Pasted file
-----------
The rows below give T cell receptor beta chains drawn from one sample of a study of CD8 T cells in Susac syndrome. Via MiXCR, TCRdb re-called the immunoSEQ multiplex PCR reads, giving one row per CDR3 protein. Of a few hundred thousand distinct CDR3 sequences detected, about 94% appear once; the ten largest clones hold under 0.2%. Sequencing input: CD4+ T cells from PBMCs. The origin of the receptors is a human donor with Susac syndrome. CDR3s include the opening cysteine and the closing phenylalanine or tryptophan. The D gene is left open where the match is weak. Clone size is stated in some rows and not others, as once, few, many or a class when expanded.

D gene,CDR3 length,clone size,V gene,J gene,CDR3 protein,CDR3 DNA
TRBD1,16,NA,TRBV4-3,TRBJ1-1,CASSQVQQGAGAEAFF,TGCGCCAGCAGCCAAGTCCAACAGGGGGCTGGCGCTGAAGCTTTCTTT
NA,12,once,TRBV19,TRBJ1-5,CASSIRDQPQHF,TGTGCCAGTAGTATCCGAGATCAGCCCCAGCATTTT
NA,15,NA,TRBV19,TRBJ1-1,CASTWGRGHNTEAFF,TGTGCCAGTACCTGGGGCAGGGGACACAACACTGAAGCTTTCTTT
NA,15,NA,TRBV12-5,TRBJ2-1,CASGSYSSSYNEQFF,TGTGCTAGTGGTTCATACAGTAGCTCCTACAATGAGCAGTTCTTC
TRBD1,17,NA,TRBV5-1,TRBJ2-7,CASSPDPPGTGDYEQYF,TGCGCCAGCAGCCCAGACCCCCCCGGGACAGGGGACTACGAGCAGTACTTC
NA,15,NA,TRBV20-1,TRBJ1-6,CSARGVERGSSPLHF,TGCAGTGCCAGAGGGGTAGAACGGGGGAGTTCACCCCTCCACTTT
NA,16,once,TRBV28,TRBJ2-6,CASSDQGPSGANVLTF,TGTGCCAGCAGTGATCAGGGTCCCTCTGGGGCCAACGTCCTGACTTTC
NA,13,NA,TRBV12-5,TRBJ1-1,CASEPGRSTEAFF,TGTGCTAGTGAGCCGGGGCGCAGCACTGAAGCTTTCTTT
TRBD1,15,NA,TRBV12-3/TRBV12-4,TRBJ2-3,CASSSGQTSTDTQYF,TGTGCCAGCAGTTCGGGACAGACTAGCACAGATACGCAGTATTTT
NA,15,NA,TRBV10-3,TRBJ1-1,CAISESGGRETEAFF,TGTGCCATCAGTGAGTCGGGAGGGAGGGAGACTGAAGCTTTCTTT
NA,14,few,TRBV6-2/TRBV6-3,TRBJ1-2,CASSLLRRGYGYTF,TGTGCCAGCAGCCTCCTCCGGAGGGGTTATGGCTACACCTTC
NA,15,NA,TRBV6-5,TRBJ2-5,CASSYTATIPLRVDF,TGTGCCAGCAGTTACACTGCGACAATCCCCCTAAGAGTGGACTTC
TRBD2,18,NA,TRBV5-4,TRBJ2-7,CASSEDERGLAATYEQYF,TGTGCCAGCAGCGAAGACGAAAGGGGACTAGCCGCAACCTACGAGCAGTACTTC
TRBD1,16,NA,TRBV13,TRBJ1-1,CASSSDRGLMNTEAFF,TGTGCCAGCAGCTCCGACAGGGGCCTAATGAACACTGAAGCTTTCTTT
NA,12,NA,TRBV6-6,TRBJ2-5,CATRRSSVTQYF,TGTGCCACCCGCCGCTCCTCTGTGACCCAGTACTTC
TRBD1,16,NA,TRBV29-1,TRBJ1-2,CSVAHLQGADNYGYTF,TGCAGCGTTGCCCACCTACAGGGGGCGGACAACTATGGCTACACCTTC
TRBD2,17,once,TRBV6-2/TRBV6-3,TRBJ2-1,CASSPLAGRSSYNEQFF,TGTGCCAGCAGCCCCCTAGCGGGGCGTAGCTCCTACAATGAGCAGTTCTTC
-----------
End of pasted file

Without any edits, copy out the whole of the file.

The rows below give T cell receptor beta chains drawn from one sample of a study of CD8 T cells in Susac syndrome. Via MiXCR, TCRdb re-called the immunoSEQ multiplex PCR reads, giving one row per CDR3 protein. Of a few hundred thousand distinct CDR3 sequences detected, about 94% appear once; the ten largest clones hold under 0.2%. Sequencing input: CD4+ T cells from PBMCs. The origin of the receptors is a human donor with Susac syndrome. CDR3s include the opening cysteine and the closing phenylalanine or tryptophan. The D gene is left open where the match is weak. Clone size is stated in some rows and not others, as once, few, many or a class when expanded.

D gene,CDR3 length,clone size,V gene,J gene,CDR3 protein,CDR3 DNA
TRBD1,16,NA,TRBV4-3,TRBJ1-1,CASSQVQQGAGAEAFF,TGCGCCAGCAGCCAAGTCCAACAGGGGGCTGGCGCTGAAGCTTTCTTT
NA,12,once,TRBV19,TRBJ1-5,CASSIRDQPQHF,TGTGCCAGTAGTATCCGAGATCAGCCCCAGCATTTT
NA,15,NA,TRBV19,TRBJ1-1,CASTWGRGHNTEAFF,TGTGCCAGTACCTGGGGCAGGGGACACAACACTGAAGCTTTCTTT
NA,15,NA,TRBV12-5,TRBJ2-1,CASGSYSSSYNEQFF,TGTGCTAGTGGTTCATACAGTAGCTCCTACAATGAGCAGTTCTTC
TRBD1,17,NA,TRBV5-1,TRBJ2-7,CASSPDPPGTGDYEQYF,TGCGCCAGCAGCCCAGACCCCCCCGGGACAGGGGACTACGAGCAGTACTTC
NA,15,NA,TRBV20-1,TRBJ1-6,CSARGVERGSSPLHF,TGCAGTGCCAGAGGGGTAGAACGGGGGAGTTCACCCCTCCACTTT
NA,16,once,TRBV28,TRBJ2-6,CASSDQGPSGANVLTF,TGTGCCAGCAGTGATCAGGGTCCCTCTGGGGCCAACGTCCTGACTTTC
NA,13,NA,TRBV12-5,TRBJ1-1,CASEPGRSTEAFF,TGTGCTAGTGAGCCGGGGCGCAGCACTGAAGCTTTCTTT
TRBD1,15,NA,TRBV12-3/TRBV12-4,TRBJ2-3,CASSSGQTSTDTQYF,TGTGCCAGCAGTTCGGGACAGACTAGCACAGATACGCAGTATTTT
NA,15,NA,TRBV10-3,TRBJ1-1,CAISESGGRETEAFF,TGTGCCATCAGTGAGTCGGGAGGGAGGGAGACTGAAGCTTTCTTT
NA,14,few,TRBV6-2/TRBV6-3,TRBJ1-2,CASSLLRRGYGYTF,TGTGCCAGCAGCCTCCTCCGGAGGGGTTATGGCTACACCTTC
NA,15,NA,TRBV6-5,TRBJ2-5,CASSYTATIPLRVDF,TGTGCCAGCAGTTACACTGCGACAATCCCCCTAAGAGTGGACTTC
TRBD2,18,NA,TRBV5-4,TRBJ2-7,CASSEDERGLAATYEQYF,TGTGCCAGCAGCGAAGACGAAAGGGGACTAGCCGCAACCTACGAGCAGTACTTC
TRBD1,16,NA,TRBV13,TRBJ1-1,CASSSDRGLMNTEAFF,TGTGCCAGCAGCTCCGACAGGGGCCTAATGAACACTGAAGCTTTCTTT
NA,12,NA,TRBV6-6,TRBJ2-5,CATRRSSVTQYF,TGTGCCACCCGCCGCTCCTCTGTGACCCAGTACTTC
TRBD1,16,NA,TRBV29-1,TRBJ1-2,CSVAHLQGADNYGYTF,TGCAGCGTTGCCCACCTACAGGGGGCGGACAACTATGGCTACACCTTC
TRBD2,17,once,TRBV6-2/TRBV6-3,TRBJ2-1,CASSPLAGRSSYNEQFF,TGTGCCAGCAGCCCCCTAGCGGGGCGTAGCTCCTACAATGAGCAGTTCTTC